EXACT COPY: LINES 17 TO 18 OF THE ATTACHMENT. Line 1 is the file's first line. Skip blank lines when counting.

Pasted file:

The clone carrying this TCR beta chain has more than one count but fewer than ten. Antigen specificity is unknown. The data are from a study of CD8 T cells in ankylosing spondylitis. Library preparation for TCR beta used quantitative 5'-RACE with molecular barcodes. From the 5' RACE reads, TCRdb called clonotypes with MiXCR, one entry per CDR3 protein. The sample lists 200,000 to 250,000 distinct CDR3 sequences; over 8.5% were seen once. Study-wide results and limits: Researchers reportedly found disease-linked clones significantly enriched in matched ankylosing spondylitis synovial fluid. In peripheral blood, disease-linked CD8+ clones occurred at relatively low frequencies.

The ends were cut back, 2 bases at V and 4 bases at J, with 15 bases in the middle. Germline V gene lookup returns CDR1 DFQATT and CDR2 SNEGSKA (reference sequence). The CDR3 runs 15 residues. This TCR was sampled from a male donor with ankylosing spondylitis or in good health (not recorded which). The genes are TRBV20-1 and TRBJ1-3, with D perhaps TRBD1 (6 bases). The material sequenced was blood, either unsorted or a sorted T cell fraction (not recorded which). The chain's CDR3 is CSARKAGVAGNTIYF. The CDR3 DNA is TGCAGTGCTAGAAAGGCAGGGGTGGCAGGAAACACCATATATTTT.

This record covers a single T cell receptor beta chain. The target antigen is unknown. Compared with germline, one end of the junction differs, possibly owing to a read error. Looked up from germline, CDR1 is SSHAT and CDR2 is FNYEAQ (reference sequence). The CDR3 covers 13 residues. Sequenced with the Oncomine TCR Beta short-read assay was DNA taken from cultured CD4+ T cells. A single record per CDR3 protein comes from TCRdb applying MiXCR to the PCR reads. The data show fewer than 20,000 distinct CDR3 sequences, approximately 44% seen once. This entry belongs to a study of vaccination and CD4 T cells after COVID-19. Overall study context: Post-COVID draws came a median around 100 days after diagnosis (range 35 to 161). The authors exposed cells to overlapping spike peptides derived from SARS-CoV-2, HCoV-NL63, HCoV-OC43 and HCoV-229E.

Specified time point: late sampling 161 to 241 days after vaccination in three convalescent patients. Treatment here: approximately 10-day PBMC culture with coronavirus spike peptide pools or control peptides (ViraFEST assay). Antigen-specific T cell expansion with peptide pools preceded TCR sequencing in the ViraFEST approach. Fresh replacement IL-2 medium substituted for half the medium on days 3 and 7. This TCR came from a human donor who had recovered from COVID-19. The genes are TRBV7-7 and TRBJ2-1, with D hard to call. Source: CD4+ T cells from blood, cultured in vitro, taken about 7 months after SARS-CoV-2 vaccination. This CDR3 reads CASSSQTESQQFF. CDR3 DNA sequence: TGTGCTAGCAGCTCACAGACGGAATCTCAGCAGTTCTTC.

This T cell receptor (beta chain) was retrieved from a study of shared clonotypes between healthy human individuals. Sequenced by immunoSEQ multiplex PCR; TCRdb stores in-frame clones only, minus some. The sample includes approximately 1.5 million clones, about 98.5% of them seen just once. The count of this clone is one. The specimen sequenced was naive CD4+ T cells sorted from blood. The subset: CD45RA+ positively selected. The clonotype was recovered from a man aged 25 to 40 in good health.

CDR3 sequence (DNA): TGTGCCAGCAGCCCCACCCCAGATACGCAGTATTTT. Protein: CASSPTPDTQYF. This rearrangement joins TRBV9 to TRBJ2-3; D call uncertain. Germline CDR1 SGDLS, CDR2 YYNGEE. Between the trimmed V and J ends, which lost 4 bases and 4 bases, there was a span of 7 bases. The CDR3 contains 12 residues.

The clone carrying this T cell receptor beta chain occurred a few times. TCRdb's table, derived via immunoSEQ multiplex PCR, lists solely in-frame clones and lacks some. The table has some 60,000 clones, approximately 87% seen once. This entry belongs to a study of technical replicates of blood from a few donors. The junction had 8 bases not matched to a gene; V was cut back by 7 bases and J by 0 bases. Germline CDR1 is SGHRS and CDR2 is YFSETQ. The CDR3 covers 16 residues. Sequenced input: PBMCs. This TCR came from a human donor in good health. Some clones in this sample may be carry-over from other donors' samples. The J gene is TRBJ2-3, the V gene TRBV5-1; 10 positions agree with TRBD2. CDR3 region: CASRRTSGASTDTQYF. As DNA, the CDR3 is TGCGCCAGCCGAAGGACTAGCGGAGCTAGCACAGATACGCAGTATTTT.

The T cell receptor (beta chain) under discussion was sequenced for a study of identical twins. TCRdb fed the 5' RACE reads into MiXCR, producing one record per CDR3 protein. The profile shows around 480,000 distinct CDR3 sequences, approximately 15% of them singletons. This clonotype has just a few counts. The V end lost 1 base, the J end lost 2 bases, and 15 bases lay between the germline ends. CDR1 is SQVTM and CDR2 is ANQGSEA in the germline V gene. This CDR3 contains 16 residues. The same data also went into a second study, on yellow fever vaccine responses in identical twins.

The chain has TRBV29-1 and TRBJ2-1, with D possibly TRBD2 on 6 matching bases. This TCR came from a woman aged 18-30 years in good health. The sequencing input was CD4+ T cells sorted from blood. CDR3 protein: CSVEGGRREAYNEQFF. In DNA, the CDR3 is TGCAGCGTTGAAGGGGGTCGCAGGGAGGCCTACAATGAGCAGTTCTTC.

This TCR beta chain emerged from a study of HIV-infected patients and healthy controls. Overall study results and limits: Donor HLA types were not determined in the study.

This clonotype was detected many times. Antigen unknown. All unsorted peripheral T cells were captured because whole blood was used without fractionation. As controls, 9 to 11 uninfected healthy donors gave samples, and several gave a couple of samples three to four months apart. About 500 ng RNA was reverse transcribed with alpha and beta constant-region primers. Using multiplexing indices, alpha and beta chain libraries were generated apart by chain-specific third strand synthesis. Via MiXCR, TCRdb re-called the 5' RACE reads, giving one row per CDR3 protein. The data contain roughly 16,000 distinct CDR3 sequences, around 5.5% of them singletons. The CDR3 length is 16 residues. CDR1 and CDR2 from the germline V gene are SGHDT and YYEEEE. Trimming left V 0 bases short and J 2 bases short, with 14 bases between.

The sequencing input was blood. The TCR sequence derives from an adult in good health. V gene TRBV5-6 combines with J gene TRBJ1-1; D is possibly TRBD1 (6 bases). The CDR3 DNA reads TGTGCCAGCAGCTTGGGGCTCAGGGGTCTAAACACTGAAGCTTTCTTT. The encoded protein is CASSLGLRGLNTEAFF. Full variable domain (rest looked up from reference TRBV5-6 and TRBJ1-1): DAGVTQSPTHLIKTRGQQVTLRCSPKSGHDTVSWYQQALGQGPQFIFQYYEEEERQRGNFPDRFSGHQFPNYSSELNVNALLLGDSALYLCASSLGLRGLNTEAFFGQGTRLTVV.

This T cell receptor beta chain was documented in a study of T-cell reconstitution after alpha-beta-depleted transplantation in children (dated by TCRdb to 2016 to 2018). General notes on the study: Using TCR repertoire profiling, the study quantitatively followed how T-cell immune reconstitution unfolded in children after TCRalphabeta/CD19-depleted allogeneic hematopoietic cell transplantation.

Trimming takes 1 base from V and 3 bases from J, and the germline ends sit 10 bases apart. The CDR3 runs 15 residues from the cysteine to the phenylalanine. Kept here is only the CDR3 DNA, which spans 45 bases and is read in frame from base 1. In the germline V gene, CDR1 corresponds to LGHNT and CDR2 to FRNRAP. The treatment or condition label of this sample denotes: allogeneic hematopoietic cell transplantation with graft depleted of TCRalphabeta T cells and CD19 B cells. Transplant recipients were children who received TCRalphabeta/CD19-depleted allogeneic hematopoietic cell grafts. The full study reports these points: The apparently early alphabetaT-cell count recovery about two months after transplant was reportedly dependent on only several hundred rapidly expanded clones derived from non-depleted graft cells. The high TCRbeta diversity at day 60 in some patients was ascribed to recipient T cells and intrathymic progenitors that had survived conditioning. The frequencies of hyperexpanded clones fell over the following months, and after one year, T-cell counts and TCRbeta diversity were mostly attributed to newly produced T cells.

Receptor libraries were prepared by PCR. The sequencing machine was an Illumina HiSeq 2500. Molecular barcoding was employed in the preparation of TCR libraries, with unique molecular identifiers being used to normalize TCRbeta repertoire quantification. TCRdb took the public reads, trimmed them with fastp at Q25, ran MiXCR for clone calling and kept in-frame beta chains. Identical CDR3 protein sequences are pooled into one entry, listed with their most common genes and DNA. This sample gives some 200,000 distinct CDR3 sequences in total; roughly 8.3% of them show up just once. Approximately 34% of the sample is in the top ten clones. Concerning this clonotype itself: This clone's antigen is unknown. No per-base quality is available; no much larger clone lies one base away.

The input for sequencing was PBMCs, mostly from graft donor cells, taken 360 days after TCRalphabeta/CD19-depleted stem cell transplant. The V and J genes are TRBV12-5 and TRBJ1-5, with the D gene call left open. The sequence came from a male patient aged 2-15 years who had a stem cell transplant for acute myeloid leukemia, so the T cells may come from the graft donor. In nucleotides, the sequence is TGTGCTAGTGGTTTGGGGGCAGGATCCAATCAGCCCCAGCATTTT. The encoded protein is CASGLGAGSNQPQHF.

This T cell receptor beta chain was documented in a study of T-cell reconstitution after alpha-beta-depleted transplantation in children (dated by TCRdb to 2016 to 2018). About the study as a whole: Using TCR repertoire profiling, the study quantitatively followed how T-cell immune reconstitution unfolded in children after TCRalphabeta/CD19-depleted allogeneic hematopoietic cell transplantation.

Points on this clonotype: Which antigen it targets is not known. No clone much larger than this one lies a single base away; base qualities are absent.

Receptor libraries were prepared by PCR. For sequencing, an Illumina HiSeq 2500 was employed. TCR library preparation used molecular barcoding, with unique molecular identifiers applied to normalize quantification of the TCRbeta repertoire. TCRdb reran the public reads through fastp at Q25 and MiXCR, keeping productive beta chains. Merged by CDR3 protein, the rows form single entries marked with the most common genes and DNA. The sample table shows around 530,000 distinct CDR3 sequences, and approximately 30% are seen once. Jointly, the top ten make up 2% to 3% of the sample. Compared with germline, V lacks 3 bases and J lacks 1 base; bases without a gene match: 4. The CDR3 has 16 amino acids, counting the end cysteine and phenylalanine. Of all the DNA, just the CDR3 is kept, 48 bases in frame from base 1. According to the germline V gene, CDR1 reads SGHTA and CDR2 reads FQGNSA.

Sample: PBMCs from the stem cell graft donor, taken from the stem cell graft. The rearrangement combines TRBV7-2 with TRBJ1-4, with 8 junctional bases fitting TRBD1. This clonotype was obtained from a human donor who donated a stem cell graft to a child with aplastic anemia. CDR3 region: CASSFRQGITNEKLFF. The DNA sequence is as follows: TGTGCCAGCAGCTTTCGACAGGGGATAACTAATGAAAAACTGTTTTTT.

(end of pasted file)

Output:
This T cell receptor beta chain was documented in a study of T-cell reconstitution after alpha-beta-depleted transplantation in children (dated by TCRdb to 2016 to 2018). About the study as a whole: Using TCR repertoire profiling, the study quantitatively followed how T-cell immune reconstitution unfolded in children after TCRalphabeta/CD19-depleted allogeneic hematopoietic cell transplantation.

Points on this clonotype: Which antigen it targets is not known. No clone much larger than this one lies a single base away; base qualities are absent.